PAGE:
The problem is not the themes of videogames. It’s an altogether more bitter pill to swallow, but the problem is that with a few unique exceptions, videogames aren’t using those themes in an effective, gripping or mature manner. All too often, games fall short because while they do everything required to satisfy certain segments of the core gaming audience, they miss out on key aspects which would vastly expand their appeal – and from the gamer’s perspective, it can sometimes be hard to tell why a certain game achieves a level of mass market recognition, when another does not.
Take Halo, for example; a game which, by any standards, is an excellent first person shooter (in which, true to videogaming form, you play a space marine who battles aliens), but which is arguably no better – and in some respects is worse – than many other first person shooter titles on the market. However, Halo has achieved a degree of recognition in popular culture which extends far beyond the core gaming audience; it has been played by vast numbers of people who would normally never give a first person shooter a second glance, and has become so popular that despite the development problems afflicting the Halo movie, it seems likely to be made for the largest budget ever earmarked for a videogame franchise movie.
Why? Not because the moment to moment gameplay experience of Halo was brilliant – although that’s clearly important – but because of elements which went far beyond that. Halo had an interesting, involving plot; it had great characters, good dialogue, absolutely fantastic, atmospheric locations, and a wonderful sense of dramatic timing. It had convincing voice acting and utterly fantastic music, with an iconic theme which was equal parts stirring and haunting. These elements elevated Halo beyond the level of most videogames – and certainly, you could argue that the storyline was no better than many Hollywood popcorn blockbusters, but then again, most videogames fail miserably even at reaching those levels. More importantly, it made Halo interesting and accessible to countless people who wouldn’t give the majority of FPS games a second glance, and gave the game the momentum it needed to become a major cross-media franchise, not just 10 hours of mindless alien-shooting fun.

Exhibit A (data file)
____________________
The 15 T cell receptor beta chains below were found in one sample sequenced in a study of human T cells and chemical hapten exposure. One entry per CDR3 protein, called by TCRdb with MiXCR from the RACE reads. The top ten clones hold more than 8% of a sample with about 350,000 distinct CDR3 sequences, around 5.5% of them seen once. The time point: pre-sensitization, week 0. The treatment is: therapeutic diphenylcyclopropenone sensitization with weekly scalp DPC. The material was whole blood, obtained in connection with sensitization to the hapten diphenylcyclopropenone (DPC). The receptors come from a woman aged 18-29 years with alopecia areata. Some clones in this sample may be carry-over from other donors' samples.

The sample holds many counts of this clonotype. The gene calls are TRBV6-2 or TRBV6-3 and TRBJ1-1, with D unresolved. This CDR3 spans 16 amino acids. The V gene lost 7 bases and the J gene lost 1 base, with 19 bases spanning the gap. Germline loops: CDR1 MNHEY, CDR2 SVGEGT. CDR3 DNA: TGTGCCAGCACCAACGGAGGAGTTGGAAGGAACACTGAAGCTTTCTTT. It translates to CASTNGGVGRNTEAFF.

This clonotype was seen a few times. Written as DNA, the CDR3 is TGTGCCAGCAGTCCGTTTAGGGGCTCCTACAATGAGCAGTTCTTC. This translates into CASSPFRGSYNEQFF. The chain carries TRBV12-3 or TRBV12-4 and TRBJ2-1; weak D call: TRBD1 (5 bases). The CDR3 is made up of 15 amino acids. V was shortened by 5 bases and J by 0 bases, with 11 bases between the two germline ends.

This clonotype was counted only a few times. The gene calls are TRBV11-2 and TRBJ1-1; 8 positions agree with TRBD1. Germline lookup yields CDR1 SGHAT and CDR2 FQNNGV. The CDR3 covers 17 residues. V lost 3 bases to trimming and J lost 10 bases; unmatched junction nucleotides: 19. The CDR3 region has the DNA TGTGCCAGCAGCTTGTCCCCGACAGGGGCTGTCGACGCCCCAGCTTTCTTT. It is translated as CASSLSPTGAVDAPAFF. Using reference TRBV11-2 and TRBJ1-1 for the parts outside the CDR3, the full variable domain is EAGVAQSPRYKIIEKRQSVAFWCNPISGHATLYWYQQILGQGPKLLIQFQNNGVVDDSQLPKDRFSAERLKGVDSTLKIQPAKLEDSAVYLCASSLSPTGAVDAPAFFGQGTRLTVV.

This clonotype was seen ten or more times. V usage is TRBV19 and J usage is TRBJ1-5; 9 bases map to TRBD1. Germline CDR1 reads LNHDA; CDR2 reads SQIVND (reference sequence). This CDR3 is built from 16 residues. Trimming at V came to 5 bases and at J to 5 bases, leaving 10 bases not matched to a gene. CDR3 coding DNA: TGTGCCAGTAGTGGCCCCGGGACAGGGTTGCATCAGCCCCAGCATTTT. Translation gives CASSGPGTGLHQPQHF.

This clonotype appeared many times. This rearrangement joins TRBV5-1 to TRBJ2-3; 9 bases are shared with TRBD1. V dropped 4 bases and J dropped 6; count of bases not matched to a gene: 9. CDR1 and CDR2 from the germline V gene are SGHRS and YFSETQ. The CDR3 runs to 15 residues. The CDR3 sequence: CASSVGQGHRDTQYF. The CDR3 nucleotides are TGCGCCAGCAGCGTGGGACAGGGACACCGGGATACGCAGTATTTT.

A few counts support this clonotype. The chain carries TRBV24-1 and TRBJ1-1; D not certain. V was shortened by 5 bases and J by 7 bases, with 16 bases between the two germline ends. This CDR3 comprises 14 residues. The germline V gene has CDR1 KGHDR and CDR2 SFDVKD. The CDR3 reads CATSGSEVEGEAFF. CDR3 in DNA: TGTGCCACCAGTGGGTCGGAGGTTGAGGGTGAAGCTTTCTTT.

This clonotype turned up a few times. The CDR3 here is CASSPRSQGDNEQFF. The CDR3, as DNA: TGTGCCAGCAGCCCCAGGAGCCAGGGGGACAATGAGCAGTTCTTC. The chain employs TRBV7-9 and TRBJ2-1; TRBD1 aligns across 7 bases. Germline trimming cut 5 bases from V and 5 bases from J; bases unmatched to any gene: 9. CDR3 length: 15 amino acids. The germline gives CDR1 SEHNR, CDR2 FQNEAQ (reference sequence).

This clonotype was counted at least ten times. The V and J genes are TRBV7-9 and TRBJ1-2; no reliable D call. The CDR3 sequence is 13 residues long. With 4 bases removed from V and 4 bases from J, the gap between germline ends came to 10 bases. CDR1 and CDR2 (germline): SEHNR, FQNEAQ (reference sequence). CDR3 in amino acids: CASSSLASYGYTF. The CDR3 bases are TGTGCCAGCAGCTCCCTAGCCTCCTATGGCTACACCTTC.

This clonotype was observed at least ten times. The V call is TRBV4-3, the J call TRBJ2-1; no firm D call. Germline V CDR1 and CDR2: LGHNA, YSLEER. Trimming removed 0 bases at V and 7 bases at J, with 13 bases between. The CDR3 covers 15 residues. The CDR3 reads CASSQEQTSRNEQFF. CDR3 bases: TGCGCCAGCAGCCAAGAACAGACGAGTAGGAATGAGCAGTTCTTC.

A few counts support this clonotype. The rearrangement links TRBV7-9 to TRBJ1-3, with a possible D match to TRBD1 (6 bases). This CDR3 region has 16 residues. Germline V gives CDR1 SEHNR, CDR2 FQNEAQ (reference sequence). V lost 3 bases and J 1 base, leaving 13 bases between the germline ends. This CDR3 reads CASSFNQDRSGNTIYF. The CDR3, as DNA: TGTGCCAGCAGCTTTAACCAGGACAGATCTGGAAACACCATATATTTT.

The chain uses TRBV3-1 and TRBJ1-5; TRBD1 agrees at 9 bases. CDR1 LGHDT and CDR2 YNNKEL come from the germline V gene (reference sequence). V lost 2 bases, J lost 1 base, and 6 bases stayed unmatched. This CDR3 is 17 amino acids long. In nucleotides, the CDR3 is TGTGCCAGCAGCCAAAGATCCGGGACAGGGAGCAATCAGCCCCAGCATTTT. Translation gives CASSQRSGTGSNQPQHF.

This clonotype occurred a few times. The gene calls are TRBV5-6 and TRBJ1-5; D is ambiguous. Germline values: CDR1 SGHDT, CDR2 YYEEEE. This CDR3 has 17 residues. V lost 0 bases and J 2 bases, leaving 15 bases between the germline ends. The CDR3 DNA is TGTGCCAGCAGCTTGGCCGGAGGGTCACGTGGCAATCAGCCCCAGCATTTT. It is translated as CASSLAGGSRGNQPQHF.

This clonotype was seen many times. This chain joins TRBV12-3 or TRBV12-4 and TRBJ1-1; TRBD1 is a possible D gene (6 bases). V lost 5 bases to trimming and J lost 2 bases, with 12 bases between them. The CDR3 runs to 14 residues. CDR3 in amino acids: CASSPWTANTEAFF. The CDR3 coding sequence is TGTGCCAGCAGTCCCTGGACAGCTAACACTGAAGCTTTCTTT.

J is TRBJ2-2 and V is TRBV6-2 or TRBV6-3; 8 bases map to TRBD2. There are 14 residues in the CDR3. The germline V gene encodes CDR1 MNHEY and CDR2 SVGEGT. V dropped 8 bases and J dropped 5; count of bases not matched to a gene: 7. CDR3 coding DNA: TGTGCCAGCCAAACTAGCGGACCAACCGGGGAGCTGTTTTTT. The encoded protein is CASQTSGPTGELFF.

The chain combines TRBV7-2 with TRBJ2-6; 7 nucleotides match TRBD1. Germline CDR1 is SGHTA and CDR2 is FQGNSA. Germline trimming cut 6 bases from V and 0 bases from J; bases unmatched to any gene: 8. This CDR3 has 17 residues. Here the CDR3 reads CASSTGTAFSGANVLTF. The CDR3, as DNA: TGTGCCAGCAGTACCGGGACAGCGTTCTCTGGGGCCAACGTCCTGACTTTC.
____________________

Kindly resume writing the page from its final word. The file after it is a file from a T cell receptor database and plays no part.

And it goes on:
Halo is far from the only example of this – and it’s worth noting that there are also some games and franchises whose appeal goes far beyond the existing gaming audience, but remains niche in its own right. Silent Hill is a good example; a game whose audience, in my own experience, is primarily female, and which has successfully tapped a whole new group of people but whose own commercial success, while perfectly respectable, is not enormous.
This is another core truth about the mass market which the industry has failed to realise. The “mass market” is a myth; the reality is a huge collection of individual niches, some larger than others, but none of them all-encompassing. There is certainly scope for videogames to expand into new niches, as the example of Silent Hill – and indeed of Nintendogs, or Brain Training – displays. However, more importantly, right now videogames are failing to effectively harness their existing niches. Weak narrative, poor direction and pacing, unsympathetic characters, excessively complex control systems, bad music, graphics glitches and a host of other sins which are often forgiven readily by the hardcore are preventing the bulk of this industry’s product from having any impact with the vast majority of consumers – and even our military sci-fi or swords ‘n sorcery fantasy titles are utterly overshadowed by Hollywood’s most vacuous blockbusters.
The question currently being asked in the games industry is, “what new kinds of games can we create which appeal to the mass market?” This is the wrong question. The right question is, “what is it about our existing games that limits their appeal – and how can we change that?” That’s a harder question to ask, because videogame creators – from designers right through to publishing bosses – like to believe that their existing products are absolutely fine for their markets, and that it’s now time to conquer new markets. Until that attitude changes, videogames will never achieve the success within our culture that other mediums enjoy.